Stay in the Loop

Tracks, Bricks Will Be Nods To North Loop’s Past

How old were the North Loop streets before the massive summer overhaul began? Let’s put it this way: crews have been finding horseshoes beneath the surface. Several of them.

When the dust finally settles in a few weeks, we’ll not only have smooth new roads, sidewalks and curbs. We’ll also see the return of century-old features like brick pavers and train tracks that added to the charm and identity of this historic district. 

Already crossing 5th, 7th, 8th and 9th Avenues, you can see sections of salvaged rail line that crews just embedded in new pavement. They mark the area where trains used to roll between Washington Avenue and 3rd Street, pulling up to the warehouses and factories that lined both streets when the North Loop was a major warehousing and distribution center.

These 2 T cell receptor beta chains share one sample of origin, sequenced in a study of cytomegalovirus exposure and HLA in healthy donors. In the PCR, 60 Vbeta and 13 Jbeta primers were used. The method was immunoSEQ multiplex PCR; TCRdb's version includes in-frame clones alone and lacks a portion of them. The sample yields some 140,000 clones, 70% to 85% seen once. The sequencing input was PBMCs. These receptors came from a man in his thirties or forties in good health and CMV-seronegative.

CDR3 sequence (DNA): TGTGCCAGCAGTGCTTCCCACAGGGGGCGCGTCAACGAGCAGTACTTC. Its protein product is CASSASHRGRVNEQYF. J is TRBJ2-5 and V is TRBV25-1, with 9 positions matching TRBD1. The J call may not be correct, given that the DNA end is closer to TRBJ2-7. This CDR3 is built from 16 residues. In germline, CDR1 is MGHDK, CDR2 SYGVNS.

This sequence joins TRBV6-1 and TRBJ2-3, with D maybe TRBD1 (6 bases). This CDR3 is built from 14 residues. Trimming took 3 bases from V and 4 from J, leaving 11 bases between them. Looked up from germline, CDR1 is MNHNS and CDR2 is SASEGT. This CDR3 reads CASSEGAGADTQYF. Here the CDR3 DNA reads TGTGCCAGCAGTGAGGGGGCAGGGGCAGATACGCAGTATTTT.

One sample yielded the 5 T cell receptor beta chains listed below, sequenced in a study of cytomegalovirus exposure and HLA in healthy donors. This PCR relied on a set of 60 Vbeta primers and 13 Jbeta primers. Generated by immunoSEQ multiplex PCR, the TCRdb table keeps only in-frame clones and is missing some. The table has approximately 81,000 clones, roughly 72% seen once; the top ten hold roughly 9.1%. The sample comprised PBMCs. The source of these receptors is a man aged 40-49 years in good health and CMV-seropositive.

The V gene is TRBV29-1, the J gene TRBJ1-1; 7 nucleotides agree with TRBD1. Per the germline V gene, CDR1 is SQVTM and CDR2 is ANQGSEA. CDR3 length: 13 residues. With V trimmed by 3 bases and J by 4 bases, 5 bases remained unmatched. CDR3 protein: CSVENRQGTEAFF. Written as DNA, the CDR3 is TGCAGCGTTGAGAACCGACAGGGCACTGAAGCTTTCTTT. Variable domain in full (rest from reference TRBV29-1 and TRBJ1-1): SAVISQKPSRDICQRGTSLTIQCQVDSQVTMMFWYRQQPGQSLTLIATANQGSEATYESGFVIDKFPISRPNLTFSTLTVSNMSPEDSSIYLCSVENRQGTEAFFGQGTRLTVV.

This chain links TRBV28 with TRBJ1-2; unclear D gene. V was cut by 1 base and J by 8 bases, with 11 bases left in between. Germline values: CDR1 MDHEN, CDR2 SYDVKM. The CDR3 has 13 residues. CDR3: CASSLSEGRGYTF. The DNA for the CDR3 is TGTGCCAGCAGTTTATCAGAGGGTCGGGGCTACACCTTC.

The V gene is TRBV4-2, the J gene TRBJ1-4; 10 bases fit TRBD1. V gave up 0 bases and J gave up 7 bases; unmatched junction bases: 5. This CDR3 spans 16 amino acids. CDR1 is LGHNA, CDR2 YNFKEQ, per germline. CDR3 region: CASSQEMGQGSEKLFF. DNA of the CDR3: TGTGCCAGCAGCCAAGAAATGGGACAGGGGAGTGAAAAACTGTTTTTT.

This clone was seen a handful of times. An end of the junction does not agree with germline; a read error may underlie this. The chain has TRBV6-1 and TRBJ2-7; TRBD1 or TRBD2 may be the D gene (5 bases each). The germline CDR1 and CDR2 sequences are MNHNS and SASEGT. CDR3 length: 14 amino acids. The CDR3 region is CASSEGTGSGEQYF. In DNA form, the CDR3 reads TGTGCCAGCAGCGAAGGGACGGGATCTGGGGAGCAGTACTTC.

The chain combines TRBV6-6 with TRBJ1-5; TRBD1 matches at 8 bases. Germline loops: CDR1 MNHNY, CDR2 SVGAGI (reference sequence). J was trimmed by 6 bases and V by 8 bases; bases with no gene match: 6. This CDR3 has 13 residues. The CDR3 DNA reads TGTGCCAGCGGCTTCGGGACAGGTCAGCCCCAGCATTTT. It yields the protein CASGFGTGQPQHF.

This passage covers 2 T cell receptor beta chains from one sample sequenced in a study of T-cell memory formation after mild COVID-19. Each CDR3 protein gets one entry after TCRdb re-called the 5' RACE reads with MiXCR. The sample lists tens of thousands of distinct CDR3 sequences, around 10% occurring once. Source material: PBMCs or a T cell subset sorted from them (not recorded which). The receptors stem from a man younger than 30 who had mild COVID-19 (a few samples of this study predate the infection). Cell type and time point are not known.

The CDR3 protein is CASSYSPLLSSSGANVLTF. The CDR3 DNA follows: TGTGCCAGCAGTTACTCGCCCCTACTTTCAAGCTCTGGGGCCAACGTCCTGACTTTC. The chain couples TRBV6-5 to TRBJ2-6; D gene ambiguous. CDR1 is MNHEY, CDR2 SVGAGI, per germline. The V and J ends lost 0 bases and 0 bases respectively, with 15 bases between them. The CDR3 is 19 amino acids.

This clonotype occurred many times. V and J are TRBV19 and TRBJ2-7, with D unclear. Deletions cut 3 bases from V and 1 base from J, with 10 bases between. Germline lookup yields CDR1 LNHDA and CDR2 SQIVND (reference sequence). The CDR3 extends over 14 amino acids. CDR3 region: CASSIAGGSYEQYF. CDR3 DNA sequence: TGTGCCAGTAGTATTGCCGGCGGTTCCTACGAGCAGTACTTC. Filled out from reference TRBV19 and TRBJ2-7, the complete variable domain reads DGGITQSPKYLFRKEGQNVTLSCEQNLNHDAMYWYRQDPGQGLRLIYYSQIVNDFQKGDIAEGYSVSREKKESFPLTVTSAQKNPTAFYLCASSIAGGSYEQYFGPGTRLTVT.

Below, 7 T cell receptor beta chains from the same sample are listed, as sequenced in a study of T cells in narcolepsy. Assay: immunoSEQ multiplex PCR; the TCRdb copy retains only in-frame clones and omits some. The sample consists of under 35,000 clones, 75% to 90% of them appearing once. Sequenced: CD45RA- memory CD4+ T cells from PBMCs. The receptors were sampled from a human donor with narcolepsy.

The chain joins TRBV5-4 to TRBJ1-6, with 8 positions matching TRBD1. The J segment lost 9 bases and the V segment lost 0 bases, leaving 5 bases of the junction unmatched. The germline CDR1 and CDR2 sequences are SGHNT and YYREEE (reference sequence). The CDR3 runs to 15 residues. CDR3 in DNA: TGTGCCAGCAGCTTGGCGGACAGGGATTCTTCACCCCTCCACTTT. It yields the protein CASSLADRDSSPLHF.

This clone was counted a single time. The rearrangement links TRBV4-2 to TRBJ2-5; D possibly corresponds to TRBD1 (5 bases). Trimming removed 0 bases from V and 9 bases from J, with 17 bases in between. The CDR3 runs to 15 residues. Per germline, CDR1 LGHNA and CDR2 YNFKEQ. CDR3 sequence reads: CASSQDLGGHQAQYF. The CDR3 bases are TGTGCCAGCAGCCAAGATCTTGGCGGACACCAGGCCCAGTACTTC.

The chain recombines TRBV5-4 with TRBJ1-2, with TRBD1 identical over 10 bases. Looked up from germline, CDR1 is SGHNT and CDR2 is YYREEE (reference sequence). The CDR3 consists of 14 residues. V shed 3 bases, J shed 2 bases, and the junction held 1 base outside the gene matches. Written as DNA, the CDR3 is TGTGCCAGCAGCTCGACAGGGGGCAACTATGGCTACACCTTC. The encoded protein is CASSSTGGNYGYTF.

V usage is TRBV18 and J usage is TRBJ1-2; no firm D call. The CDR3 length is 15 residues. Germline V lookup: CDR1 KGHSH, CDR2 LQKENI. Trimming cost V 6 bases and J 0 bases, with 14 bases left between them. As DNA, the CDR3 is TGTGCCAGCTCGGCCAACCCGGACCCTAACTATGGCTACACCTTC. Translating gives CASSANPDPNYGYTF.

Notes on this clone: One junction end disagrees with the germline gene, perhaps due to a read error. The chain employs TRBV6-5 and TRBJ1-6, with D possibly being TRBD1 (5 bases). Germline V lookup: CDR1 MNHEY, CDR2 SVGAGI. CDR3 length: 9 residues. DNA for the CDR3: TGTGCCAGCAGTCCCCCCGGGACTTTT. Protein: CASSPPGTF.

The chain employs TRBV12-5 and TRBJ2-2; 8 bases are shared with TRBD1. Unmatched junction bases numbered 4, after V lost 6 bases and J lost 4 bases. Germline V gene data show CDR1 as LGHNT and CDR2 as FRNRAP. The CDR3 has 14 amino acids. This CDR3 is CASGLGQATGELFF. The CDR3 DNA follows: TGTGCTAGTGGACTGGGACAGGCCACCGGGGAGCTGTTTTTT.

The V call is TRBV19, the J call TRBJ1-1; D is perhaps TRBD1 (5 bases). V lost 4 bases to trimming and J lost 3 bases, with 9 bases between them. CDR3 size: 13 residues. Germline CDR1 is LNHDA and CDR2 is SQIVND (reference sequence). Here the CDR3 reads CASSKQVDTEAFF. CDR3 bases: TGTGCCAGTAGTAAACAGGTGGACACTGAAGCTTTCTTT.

In the meantime, about 550 pallets of brick pavers are sitting in a storage yard nearby, ready to go back onto sections of 3rd Street, 8th Avenue and 9th Avenue—the same bricks that were laid down in 1918 and 1919. Except this time, they won’t be placed straight onto the bare ground. They’ll be placed on layers of asphalt, framed by concrete edges that will help hold them in place.

Stephanie Malmberg, Construction Engineer for the city of Minneapolis said the project is on schedule and they’re still hoping to have it substantially complete by November 1st.  Crew should start placing the brick pavers in mid-October. 

The one thing that they were not able to salvage in this project: the wood pavers on 8th Avenue. After so many decades of use and exposure to moisture, they disintegrated when crews started digging up the road. Instead, 8th Avenue will get brick pavers and curbs made of granite stone salvaged from the North Loop (photos below).

Crews also hope to install new trees and sod in the affected areas before the first snow arrives.

By Mike Binkley, North Loop Neighborhood Association